Rummaging through the news today, as I do each morning despite the way it makes my blood boil, I came across an obituary for a professor from New Jersey, Marvin Creamer. Professor Creamer passed away last week at the age of 104, and while that number is remarkable, what’s really remarkable about the late professor is what he did aboard a 36-foot cutter back in the 1980s.
Professor Creamer sailed that cutter, the Globe Star, around the world with a crew and it took them 513 days.
“Wait,” you’re saying. “What’s the big deal? Lots of people have done that…some solo, some nonstop, some in record time.” All true. But what Professor Creamer did is really amazing.
He made the trip with no — as in: zero — navigational instruments. No compass, no sextant, no radio, no clock…let alone a GPS, a radar or some other newfangled electronic gizmo.
Think about that for a second and you’ll likely be as amazed as I am. Nothing to tell him where he was or which direction he was headed. Nothing, except the sun, the stars, the moon, the wind and waves, the ocean currents and water color.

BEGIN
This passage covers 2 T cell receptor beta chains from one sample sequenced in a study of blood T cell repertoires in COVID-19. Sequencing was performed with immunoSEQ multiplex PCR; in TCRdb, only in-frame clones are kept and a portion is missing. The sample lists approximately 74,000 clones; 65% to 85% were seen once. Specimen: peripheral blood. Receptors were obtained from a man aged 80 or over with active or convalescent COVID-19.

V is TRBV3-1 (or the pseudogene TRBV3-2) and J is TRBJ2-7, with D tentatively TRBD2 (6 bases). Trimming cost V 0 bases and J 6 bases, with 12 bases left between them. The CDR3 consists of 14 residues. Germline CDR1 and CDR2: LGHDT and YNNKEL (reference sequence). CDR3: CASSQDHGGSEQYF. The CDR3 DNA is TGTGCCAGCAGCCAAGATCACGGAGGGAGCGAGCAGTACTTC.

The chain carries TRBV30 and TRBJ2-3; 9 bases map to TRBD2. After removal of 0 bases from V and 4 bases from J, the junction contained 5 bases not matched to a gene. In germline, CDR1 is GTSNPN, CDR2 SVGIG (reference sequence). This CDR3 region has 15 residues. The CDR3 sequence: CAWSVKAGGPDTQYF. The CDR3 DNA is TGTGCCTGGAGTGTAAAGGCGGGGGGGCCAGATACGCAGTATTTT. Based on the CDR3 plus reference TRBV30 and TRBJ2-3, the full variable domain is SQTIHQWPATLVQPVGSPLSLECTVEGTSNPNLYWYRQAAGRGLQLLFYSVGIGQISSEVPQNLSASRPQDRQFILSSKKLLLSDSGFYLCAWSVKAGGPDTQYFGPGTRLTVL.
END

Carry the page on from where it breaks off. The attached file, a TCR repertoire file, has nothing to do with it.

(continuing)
Like I said: amazing. Here’s the obit for this true adventurer:
Marvin Creamer, a Mariner Who Sailed Like the Ancients, Dies at 104
Reminds me of when I was looking at boats back about eight or nine years ago and I lamented to the broker with whom I was working that a particular boat didn’t have this or that piece of electronic equipment. Dave, in his own unique style, didn’t miss a beat and replied, “Yeah, I’m constantly amazed at how Columbus and Magellan got anywhere without any of that stuff.” Touche, Dave, and thanks for the kick in the pants.
Here’s to you, Professor Creamer! Thank you for showing us what we can do if we just set our mind to it. Fair winds!